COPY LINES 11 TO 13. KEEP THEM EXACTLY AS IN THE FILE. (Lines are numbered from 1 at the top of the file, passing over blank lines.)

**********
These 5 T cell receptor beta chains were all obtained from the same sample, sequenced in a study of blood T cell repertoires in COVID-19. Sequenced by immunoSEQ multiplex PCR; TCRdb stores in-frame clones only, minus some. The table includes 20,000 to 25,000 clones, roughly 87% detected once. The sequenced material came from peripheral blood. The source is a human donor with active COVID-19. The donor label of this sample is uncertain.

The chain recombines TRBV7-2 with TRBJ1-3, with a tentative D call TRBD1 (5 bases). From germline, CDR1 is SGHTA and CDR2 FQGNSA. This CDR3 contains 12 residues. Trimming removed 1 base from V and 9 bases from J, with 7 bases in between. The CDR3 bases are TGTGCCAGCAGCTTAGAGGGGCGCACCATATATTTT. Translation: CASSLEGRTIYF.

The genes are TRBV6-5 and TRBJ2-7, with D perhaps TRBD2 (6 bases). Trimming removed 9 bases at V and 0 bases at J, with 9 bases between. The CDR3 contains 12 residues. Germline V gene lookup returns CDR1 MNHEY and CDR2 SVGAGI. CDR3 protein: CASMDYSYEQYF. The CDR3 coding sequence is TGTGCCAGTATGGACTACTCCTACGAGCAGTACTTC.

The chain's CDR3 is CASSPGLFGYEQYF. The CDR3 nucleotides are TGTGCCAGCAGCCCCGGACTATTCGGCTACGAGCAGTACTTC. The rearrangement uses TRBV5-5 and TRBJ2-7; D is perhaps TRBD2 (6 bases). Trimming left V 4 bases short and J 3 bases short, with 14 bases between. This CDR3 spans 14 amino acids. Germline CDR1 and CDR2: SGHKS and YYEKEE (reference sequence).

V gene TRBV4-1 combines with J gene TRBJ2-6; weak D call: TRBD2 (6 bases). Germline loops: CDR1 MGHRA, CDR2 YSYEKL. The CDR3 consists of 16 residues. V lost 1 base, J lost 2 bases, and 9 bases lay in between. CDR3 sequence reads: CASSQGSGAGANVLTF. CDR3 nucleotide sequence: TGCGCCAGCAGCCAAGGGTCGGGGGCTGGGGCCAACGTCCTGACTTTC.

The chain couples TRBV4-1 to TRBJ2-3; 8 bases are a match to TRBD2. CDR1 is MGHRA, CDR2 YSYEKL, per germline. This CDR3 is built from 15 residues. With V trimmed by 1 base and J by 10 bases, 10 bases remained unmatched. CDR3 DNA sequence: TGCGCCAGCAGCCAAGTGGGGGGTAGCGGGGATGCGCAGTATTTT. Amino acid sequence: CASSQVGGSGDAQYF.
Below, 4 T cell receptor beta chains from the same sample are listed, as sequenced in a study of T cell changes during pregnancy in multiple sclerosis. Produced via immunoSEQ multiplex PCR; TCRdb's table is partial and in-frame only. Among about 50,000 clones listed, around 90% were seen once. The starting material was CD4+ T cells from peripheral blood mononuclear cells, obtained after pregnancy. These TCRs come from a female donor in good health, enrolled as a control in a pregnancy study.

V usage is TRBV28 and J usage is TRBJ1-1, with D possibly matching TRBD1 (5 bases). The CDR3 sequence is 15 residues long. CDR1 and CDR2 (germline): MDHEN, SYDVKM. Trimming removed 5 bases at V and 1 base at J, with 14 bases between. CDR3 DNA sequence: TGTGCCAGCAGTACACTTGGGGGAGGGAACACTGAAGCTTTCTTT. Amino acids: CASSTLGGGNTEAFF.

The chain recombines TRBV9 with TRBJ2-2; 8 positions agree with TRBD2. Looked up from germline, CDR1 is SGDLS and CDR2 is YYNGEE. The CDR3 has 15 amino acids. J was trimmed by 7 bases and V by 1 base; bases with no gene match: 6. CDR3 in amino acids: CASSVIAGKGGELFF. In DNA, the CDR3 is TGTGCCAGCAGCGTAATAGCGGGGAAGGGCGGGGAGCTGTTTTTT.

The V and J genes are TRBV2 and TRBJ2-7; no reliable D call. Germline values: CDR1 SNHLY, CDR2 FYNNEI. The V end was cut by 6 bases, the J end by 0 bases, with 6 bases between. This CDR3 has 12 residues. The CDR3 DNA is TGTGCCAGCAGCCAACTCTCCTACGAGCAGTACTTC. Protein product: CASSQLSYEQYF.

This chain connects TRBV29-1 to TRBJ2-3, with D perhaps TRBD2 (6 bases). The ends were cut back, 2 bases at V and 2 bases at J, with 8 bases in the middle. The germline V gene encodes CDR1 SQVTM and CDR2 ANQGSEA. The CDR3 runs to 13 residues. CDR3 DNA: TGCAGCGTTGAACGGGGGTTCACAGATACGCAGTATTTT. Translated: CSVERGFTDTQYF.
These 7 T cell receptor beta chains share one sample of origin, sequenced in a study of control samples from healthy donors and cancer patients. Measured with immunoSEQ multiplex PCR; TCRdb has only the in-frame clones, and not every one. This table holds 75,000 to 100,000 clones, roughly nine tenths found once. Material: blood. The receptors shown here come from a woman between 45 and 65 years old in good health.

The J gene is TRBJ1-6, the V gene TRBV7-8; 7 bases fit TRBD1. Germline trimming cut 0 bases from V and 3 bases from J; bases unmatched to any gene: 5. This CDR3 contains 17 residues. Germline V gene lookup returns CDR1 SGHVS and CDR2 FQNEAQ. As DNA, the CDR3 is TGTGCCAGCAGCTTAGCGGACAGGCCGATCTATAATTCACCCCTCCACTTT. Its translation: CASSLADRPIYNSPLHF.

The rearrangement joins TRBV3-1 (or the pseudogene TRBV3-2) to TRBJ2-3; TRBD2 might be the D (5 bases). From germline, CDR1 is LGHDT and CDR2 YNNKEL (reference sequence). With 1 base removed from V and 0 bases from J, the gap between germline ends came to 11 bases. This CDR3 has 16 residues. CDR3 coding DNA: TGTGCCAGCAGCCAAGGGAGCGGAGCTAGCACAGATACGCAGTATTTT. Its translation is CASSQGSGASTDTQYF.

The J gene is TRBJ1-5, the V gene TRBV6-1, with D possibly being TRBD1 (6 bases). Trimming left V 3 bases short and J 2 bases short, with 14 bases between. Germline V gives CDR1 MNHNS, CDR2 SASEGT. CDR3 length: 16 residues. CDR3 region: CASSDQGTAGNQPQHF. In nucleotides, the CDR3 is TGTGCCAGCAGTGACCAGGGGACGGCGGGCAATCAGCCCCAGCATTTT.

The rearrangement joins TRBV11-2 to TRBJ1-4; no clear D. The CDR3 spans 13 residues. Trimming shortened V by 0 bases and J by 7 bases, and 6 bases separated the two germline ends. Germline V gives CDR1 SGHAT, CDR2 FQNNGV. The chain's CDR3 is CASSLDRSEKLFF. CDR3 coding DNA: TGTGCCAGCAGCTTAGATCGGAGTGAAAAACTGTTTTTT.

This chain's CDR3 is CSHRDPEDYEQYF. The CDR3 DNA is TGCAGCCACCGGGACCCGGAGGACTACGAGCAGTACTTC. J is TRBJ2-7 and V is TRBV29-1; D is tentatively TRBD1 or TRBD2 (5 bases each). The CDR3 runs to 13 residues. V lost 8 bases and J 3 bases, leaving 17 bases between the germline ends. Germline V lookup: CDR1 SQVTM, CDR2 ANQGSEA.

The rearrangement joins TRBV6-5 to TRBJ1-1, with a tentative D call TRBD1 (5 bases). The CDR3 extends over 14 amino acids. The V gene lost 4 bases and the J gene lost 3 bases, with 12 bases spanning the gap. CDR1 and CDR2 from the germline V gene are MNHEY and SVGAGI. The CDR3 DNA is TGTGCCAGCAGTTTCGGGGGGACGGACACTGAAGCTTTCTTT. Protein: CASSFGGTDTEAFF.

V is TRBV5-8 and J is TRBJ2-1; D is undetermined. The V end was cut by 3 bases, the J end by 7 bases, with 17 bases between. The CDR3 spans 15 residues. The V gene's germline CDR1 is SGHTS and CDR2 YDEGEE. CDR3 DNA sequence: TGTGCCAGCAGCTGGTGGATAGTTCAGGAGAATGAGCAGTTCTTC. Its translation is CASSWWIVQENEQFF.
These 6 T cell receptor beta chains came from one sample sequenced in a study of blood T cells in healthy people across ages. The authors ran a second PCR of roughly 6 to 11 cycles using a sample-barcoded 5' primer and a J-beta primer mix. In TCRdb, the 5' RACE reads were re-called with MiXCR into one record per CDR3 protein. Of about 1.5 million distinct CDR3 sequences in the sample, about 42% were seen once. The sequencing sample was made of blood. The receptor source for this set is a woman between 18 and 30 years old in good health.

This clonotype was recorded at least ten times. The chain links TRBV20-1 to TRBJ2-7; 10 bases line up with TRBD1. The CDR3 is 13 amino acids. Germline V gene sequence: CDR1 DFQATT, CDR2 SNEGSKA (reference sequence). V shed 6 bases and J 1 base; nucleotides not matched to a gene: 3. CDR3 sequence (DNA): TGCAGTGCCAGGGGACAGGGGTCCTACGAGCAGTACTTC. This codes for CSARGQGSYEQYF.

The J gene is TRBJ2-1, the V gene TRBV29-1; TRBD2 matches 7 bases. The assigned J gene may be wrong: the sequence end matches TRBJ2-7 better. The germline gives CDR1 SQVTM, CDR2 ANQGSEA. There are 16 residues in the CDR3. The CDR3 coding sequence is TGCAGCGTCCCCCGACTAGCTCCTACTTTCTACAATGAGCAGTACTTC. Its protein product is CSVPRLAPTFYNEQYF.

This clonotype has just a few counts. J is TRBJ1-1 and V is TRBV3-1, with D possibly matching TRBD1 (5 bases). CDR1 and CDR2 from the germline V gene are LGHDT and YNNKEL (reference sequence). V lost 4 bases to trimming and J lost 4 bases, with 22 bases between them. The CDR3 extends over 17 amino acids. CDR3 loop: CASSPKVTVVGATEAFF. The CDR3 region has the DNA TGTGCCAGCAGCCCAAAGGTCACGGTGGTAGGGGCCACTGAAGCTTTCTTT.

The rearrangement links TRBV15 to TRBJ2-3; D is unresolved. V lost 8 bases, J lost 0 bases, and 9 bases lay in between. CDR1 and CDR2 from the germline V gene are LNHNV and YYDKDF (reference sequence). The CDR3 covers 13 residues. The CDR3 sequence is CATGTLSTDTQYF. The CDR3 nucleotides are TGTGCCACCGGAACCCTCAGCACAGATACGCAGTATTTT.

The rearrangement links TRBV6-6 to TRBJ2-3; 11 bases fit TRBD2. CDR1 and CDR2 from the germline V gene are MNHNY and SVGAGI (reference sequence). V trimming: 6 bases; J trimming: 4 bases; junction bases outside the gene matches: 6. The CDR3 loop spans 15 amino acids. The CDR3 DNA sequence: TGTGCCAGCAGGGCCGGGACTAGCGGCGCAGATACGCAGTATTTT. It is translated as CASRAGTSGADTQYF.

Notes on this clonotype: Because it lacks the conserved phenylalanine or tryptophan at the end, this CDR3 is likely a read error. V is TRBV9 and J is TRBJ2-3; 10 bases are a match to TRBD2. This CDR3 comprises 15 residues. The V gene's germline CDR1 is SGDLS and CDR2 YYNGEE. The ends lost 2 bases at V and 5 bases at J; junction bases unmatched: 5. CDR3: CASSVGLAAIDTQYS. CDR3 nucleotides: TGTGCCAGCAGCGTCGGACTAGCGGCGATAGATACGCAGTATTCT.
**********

This chain connects TRBV29-1 to TRBJ2-3, with D perhaps TRBD2 (6 bases). The ends were cut back, 2 bases at V and 2 bases at J, with 8 bases in the middle. The germline V gene encodes CDR1 SQVTM and CDR2 ANQGSEA. The CDR3 runs to 13 residues. CDR3 DNA: TGCAGCGTTGAACGGGGGTTCACAGATACGCAGTATTTT. Translated: CSVERGFTDTQYF.
These 7 T cell receptor beta chains share one sample of origin, sequenced in a study of control samples from healthy donors and cancer patients. Measured with immunoSEQ multiplex PCR; TCRdb has only the in-frame clones, and not every one. This table holds 75,000 to 100,000 clones, roughly nine tenths found once. Material: blood. The receptors shown here come from a woman between 45 and 65 years old in good health.

The J gene is TRBJ1-6, the V gene TRBV7-8; 7 bases fit TRBD1. Germline trimming cut 0 bases from V and 3 bases from J; bases unmatched to any gene: 5. This CDR3 contains 17 residues. Germline V gene lookup returns CDR1 SGHVS and CDR2 FQNEAQ. As DNA, the CDR3 is TGTGCCAGCAGCTTAGCGGACAGGCCGATCTATAATTCACCCCTCCACTTT. Its translation: CASSLADRPIYNSPLHF.